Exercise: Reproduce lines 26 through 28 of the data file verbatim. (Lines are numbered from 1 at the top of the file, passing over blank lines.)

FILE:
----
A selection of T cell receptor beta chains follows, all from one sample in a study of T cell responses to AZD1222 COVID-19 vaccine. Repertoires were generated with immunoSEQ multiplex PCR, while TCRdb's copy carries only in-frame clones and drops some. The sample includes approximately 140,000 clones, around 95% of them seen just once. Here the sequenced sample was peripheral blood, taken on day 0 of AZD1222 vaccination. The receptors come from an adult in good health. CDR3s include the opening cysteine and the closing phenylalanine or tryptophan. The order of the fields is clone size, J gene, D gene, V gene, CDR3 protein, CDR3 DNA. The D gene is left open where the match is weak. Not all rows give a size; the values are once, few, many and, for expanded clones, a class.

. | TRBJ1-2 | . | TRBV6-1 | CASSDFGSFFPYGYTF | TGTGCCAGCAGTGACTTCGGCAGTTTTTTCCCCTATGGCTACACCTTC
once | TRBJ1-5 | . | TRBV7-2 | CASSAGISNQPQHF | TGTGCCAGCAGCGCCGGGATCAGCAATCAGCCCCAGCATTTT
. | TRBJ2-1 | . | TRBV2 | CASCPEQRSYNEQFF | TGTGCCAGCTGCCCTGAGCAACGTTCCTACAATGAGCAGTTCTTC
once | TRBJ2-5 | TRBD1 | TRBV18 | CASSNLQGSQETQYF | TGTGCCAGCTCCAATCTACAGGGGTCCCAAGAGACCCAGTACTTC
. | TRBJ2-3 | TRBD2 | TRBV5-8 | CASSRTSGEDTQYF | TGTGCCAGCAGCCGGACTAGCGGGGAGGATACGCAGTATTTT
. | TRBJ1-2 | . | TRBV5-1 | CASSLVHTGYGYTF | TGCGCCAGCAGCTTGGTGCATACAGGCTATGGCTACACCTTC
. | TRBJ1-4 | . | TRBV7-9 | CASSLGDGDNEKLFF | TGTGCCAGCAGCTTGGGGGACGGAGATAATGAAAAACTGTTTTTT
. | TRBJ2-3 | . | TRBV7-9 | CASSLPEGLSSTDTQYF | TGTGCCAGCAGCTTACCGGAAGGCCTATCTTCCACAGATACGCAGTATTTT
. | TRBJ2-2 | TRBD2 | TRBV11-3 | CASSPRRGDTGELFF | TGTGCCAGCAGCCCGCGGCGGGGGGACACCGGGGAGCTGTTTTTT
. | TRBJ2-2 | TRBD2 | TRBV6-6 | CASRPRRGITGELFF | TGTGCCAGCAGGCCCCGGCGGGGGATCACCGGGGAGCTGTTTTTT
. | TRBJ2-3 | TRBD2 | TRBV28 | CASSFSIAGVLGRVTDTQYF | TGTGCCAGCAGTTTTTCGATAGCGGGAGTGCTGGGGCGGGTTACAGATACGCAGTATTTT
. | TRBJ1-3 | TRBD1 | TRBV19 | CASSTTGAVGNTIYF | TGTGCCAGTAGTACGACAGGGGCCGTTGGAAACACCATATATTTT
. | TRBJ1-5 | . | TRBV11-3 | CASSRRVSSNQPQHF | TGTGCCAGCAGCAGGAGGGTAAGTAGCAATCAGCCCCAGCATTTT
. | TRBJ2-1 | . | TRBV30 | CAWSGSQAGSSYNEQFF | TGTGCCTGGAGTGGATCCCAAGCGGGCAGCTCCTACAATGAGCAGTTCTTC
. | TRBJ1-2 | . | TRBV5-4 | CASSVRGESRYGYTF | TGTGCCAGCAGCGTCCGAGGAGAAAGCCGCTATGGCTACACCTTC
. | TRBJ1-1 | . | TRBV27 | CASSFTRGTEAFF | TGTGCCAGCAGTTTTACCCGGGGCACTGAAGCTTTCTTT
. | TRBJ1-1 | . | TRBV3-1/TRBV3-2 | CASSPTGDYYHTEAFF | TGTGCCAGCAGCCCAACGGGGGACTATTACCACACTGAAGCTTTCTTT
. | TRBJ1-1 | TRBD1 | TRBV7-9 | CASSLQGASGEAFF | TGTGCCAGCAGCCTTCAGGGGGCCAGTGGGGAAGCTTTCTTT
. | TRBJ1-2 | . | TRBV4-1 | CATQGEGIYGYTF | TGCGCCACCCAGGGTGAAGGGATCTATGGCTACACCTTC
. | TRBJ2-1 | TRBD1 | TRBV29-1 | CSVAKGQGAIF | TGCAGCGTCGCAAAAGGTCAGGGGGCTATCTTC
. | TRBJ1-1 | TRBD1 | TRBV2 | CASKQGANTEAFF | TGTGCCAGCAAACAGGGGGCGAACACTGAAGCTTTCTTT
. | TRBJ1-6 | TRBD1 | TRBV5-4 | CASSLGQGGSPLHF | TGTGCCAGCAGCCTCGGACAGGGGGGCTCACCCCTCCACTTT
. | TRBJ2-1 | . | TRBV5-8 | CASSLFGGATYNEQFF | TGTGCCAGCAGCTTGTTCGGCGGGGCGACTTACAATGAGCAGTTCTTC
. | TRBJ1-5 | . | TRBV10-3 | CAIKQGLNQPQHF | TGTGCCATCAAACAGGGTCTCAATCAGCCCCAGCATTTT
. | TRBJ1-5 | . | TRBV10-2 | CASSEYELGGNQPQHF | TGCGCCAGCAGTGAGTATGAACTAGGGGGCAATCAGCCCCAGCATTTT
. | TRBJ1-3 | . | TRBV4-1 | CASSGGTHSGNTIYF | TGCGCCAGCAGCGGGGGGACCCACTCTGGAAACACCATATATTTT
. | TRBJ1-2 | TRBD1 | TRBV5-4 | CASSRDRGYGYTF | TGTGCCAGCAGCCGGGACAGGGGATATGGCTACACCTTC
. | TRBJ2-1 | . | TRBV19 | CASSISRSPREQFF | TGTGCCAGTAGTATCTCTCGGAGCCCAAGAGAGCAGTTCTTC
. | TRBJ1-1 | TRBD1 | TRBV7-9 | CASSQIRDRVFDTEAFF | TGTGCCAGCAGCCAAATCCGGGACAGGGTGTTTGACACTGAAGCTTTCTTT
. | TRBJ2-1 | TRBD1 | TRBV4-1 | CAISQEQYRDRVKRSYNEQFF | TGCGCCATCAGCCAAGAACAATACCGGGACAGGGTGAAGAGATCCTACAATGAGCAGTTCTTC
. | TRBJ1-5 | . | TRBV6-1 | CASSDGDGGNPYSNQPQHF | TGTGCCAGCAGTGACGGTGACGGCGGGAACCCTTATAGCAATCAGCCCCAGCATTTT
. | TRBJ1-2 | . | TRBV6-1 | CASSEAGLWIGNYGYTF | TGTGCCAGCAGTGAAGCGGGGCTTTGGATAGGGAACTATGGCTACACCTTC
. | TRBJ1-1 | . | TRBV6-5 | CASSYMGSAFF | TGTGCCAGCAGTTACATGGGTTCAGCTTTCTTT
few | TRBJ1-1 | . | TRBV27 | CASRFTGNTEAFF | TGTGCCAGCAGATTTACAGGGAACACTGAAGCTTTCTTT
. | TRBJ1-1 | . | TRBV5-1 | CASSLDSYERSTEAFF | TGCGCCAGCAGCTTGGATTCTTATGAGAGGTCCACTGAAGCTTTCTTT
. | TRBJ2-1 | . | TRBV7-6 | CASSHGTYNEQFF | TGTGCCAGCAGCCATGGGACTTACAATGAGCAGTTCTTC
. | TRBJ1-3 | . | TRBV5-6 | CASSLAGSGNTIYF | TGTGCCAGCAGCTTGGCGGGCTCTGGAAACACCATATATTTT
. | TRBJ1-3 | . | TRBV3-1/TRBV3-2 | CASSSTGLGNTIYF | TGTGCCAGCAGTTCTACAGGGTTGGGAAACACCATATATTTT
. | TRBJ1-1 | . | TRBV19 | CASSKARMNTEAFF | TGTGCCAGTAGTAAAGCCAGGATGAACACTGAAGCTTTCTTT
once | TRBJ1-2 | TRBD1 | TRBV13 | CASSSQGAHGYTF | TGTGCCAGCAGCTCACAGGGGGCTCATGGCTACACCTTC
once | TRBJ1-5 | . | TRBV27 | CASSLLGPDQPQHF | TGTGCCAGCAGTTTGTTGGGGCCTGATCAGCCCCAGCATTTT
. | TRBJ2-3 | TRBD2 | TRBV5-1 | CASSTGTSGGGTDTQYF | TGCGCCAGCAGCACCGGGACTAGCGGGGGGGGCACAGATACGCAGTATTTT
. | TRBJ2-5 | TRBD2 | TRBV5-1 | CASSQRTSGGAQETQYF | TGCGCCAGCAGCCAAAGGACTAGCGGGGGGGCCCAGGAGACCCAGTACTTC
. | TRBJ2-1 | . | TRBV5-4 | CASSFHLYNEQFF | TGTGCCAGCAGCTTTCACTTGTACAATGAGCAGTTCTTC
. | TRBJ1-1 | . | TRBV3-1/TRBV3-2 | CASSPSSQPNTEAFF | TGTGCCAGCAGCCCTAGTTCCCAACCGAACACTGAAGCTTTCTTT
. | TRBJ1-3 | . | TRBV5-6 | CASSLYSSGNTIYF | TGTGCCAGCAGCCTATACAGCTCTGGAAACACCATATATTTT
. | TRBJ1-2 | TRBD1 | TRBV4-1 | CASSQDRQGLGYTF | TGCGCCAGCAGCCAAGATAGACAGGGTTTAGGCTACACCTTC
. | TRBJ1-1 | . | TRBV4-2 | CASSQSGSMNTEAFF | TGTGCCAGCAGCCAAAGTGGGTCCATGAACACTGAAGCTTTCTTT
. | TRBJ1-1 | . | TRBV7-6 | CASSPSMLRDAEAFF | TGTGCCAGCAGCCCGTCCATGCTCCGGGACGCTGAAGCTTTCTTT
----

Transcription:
. | TRBJ1-5 | . | TRBV10-2 | CASSEYELGGNQPQHF | TGCGCCAGCAGTGAGTATGAACTAGGGGGCAATCAGCCCCAGCATTTT
. | TRBJ1-3 | . | TRBV4-1 | CASSGGTHSGNTIYF | TGCGCCAGCAGCGGGGGGACCCACTCTGGAAACACCATATATTTT
. | TRBJ1-2 | TRBD1 | TRBV5-4 | CASSRDRGYGYTF | TGTGCCAGCAGCCGGGACAGGGGATATGGCTACACCTTC